Last evening, and perhaps days before, in the homes of several of my friends the age old tradition of cleansing the house of chametz – or products of wheat, barley, oat, spelt or rye which is forbidden during the days of Passover – was performed. This is done to observe the admonition in Exodus 13:3-7: No leaven shall be eaten . . . For seven days you shall eat unleavened bread . . . and no leaven shall be seen of yours [in your possession].
The preparation for Passover, the commemoration of the Exodus from Egypt, begins with this ritual cleansing. It continues in earnest tonight with the first seder of Passover. A table will be set for the ceremony with the objects that should be in place before the celebrant:
(1) Three cakes of specially prepared Unleavened Bread (Mazzoth)
(ii) A baked egg, reminiscent of the Free-Will Offering that accompanied the Paschal Offering, and a token of grief for the destruction of the Temple. It is also the symbol of resurrection.
(iii) A portion of the shank-bone of a lamb, a representation of the first Paschal Offering.
(iv) Haroseth – a compote of apple, almonds, raisins and cinnamon to symbolize the Mortar used by the Israelites during the Egyptian bondage.
(v) Karpas – parsley or a similar herb, dipped in salt water as a remind of the tears shed during the time of captivity.
(vi) Hazereth – the green top of a bitter herb – often a leaf or two of romaine lettuce
(vii) The Bitter Herb – grated horseradish meant with it’s companion to represent the bitter years of servitude in Egypt.
The beginning of the Passover seder includes welcoming anyone who is hungry to the table, an idea that comes straight from the Book of Exodus (23:9), which states: You shall not oppress a stranger, since you yourselves know the feelings of a stranger, for you also were strangers in the land of Egypt.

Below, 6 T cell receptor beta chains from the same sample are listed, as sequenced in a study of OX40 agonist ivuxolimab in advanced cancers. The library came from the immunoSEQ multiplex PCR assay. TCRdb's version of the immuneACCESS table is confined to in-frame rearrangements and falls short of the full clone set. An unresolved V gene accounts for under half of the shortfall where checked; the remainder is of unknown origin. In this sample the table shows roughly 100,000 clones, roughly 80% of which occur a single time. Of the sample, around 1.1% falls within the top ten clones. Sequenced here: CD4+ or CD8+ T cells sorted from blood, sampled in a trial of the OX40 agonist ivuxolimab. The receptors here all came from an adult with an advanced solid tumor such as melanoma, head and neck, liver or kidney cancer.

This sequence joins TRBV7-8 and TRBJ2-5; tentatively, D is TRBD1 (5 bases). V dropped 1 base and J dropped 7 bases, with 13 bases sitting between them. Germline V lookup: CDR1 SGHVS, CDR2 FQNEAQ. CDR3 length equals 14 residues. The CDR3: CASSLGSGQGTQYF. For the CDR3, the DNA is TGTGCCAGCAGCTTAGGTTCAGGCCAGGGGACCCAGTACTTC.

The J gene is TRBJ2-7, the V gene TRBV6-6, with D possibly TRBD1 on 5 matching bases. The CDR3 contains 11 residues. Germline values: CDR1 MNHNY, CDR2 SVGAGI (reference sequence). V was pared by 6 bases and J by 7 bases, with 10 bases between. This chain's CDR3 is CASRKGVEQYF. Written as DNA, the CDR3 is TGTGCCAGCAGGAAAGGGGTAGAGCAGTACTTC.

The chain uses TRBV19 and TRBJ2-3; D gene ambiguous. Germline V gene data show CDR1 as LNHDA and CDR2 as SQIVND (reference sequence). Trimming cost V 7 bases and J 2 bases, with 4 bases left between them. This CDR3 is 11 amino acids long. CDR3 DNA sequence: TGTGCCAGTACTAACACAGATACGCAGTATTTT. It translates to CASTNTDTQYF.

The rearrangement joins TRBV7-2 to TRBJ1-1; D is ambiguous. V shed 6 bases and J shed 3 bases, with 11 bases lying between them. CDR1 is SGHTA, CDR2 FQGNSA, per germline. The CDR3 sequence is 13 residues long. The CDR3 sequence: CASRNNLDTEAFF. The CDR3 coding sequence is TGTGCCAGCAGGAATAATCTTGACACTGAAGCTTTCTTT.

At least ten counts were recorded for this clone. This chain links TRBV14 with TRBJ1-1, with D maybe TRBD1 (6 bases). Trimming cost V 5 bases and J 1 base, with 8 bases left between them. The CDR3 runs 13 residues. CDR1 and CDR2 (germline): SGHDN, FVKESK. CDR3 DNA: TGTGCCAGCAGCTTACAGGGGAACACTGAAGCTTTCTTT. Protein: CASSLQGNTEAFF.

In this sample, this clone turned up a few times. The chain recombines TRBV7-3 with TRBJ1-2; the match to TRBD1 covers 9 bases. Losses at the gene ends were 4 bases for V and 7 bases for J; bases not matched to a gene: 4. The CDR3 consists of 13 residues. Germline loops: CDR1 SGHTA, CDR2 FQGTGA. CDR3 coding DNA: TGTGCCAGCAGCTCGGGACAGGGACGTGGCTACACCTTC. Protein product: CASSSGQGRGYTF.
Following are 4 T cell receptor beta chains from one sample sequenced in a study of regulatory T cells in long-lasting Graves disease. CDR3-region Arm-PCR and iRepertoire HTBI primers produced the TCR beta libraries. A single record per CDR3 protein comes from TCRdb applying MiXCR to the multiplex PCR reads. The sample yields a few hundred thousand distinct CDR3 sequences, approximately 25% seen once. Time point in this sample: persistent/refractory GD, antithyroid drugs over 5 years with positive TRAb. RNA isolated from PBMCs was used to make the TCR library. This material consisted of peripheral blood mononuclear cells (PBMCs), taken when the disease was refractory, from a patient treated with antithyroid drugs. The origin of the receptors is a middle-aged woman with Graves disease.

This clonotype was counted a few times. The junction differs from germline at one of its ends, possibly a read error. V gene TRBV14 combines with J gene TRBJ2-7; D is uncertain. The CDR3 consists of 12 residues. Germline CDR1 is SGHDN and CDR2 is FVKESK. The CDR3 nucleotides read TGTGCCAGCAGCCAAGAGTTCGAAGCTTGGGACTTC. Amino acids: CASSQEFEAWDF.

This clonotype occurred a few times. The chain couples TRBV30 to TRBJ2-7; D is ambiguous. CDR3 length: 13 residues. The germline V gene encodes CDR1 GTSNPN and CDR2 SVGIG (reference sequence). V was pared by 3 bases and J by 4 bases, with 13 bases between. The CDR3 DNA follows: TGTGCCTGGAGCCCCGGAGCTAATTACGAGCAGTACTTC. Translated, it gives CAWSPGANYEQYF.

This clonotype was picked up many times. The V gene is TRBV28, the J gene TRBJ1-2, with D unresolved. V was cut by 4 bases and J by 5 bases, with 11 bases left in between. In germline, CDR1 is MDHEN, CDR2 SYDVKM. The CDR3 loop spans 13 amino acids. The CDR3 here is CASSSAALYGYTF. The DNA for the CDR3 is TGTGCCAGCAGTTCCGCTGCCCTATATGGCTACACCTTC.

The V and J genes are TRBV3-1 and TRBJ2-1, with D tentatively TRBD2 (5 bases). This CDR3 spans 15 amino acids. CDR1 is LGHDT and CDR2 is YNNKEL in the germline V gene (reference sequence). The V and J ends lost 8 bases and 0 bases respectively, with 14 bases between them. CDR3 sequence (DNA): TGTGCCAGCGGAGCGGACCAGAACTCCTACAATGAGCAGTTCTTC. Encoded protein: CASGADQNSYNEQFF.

Later in the Torah, Leviticus 19:33 says: When a stranger resides with you in your land, you shall not do him wrong. It is theme that is repeated in the next verse which states: The stranger who resides with you shall be to you as the native among you, and you shall love him as yourself, for you were aliens in the land of Egypt; I am the Lord your God.
Those words that have as much impact today as they did when written millennia ago. There should always be room at any table, not just those of a feast, for a stranger.
The illustrations and the explanations of the objects on a Passover Plate have been taken from a wonderful Haggadah (I wrote of these sometimes glorious, sometimes simple ritual notes on another Passover) which I got last year for one penny and the cost of postage. I wondered at but didn’t question the cost because at any price it would have been a wondrous gift. It is illustrated by my beloved Emanuele Luzzati, translated into English by Cecil Roth. In contrast to the heart-breaking memory of Passovers past and one in particular as recalled by Elie Weisel in the forward, Lele captures – as he so often does – the joy of the feast. He tells the story of and celebrates the liberation of the Hebrews from captivity with his usual vibrancy and colour.
Though he may ended his preface in both sadness and, perhaps even righteous anger, Weisel begins it with the universal invitation that is given on this evening: This is the bread of affliction which our forefathers ate in the land of Egypt. Let all who are hungry enter and eat thereof …”
On this day in 1977: Optical fiber is first used to carry live telephone traffic.